Economics and Human Capital

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Abstract
This study examines the relationship between human capital development efforts of the Government and economic growth in Nigeria. It seeks to find out the impact of government recurrent and capital expenditures on education and health in Nigeria and their effect on economic growth. The data used for the study are from secondary sources while the augmented Solow model was also adopted. The dependent variable in the model is the level of real output while the explanatory variables are government capital and recurrent expenditures on education and health, gross fixed capital formation and the labour force. The result shows that there exists a positive relationship between government recurrent expenditure on human capital development and the level of real output, while capital expenditure is negatively related to the level of real output. The study recommends appropriate channeling of the nation’s capital expenditure on education and health to promote economic growth.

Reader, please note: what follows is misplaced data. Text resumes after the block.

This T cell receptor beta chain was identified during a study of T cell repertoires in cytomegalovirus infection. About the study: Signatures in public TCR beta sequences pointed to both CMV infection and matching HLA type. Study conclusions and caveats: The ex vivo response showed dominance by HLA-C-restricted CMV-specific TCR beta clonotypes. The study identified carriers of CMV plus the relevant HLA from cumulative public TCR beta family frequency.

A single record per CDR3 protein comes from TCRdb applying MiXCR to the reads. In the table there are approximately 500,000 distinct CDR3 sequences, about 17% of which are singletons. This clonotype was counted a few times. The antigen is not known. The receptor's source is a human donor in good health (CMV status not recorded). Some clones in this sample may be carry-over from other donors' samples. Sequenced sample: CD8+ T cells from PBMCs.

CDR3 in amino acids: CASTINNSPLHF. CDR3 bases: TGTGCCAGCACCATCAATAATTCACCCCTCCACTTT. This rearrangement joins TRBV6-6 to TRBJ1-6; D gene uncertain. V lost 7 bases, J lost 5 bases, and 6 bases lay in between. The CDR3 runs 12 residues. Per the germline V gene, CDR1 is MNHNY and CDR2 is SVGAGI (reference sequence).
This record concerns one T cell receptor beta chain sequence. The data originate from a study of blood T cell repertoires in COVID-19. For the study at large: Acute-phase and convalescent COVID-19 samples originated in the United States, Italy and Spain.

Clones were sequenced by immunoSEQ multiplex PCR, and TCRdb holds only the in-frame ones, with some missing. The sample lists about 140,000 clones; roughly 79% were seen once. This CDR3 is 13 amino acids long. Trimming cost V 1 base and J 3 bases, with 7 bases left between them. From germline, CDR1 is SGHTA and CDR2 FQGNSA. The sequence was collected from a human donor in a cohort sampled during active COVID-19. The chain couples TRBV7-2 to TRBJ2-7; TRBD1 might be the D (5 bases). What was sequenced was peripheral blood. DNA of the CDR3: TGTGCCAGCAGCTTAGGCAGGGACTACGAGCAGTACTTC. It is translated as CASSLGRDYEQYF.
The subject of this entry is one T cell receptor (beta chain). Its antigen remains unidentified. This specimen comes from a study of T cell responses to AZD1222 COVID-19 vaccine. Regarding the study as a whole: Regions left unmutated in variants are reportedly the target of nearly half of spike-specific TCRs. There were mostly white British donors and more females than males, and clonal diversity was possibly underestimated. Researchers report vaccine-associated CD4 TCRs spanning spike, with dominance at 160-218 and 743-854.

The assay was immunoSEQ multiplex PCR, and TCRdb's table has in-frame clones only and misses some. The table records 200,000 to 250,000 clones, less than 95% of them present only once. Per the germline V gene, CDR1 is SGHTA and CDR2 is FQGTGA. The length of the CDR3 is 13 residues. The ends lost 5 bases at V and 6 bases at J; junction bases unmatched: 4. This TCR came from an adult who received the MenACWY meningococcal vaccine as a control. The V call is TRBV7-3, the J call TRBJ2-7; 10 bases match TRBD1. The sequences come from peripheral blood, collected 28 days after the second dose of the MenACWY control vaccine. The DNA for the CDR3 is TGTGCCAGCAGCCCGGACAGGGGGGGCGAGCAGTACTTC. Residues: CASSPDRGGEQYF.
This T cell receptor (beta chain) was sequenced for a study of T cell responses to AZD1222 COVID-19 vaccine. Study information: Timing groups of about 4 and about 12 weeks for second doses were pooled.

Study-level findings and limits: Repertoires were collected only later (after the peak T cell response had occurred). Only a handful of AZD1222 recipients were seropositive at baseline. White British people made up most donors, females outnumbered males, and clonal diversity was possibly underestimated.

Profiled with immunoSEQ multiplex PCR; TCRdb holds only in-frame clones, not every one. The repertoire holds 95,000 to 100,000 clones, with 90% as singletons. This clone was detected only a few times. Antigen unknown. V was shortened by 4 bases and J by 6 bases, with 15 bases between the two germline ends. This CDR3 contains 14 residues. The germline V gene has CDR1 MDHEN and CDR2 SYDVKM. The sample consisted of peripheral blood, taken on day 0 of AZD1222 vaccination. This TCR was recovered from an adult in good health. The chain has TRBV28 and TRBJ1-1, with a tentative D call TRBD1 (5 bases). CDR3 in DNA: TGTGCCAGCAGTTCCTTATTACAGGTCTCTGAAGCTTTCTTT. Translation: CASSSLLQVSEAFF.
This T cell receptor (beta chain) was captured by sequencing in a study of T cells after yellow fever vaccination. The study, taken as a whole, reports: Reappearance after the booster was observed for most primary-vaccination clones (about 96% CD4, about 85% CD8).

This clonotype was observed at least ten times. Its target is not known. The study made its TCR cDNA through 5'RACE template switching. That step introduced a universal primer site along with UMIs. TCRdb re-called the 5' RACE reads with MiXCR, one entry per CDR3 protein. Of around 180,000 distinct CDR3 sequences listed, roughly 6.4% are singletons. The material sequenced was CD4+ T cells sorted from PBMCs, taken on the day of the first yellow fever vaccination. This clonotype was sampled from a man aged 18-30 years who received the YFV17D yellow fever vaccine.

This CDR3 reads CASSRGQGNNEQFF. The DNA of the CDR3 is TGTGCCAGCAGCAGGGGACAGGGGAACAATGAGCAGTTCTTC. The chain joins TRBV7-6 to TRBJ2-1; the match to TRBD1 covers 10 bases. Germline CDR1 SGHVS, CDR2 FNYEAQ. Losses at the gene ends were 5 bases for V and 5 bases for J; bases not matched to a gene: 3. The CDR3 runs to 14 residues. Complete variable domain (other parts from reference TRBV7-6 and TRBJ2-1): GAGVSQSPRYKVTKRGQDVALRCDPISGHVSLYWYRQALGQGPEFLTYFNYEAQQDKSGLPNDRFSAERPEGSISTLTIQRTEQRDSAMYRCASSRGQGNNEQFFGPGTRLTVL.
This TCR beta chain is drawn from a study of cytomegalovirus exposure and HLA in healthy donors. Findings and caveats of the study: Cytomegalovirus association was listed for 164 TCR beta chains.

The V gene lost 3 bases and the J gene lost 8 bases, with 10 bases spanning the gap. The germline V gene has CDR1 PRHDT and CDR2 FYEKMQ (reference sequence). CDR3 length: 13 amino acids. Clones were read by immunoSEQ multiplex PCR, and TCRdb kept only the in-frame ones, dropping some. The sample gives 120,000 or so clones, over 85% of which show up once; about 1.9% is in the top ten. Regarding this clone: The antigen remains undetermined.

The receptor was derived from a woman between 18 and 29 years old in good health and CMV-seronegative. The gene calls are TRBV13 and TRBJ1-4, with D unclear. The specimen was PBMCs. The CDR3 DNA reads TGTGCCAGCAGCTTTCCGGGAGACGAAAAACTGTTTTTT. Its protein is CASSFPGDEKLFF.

Keywords: Human capital development, Capital and recurrent expenditure, Economic growth
JEL Classification: H5, O43
1. Introduction
Human capital has been recognized globally as one major factor that is responsible for the wealth of nations.
According to Smith (1776) and Folloni and Vittadini (2010), human capital refers to the acquired and useful abilities of all the inhabitants or members of the society. The importance of human capital development to economic growth has been a motivating factor for scholars to examine the subject matter. For instance, several studies in Nigeria has examined, among other important issues, the nature of causality between human capital development and economic growth in Nigeria (Awe and Ajayi, 2010); the contributions of human capital to economic growth in Nigeria (Ogujiuba and Adeniyi, 2004; Omotor, 2004; Olaniyan and Okemakinde, 2008;
Lawanson, 2009; and Diawara, 2009), the role of human capital in Nigeria’s economic development (Dauda,



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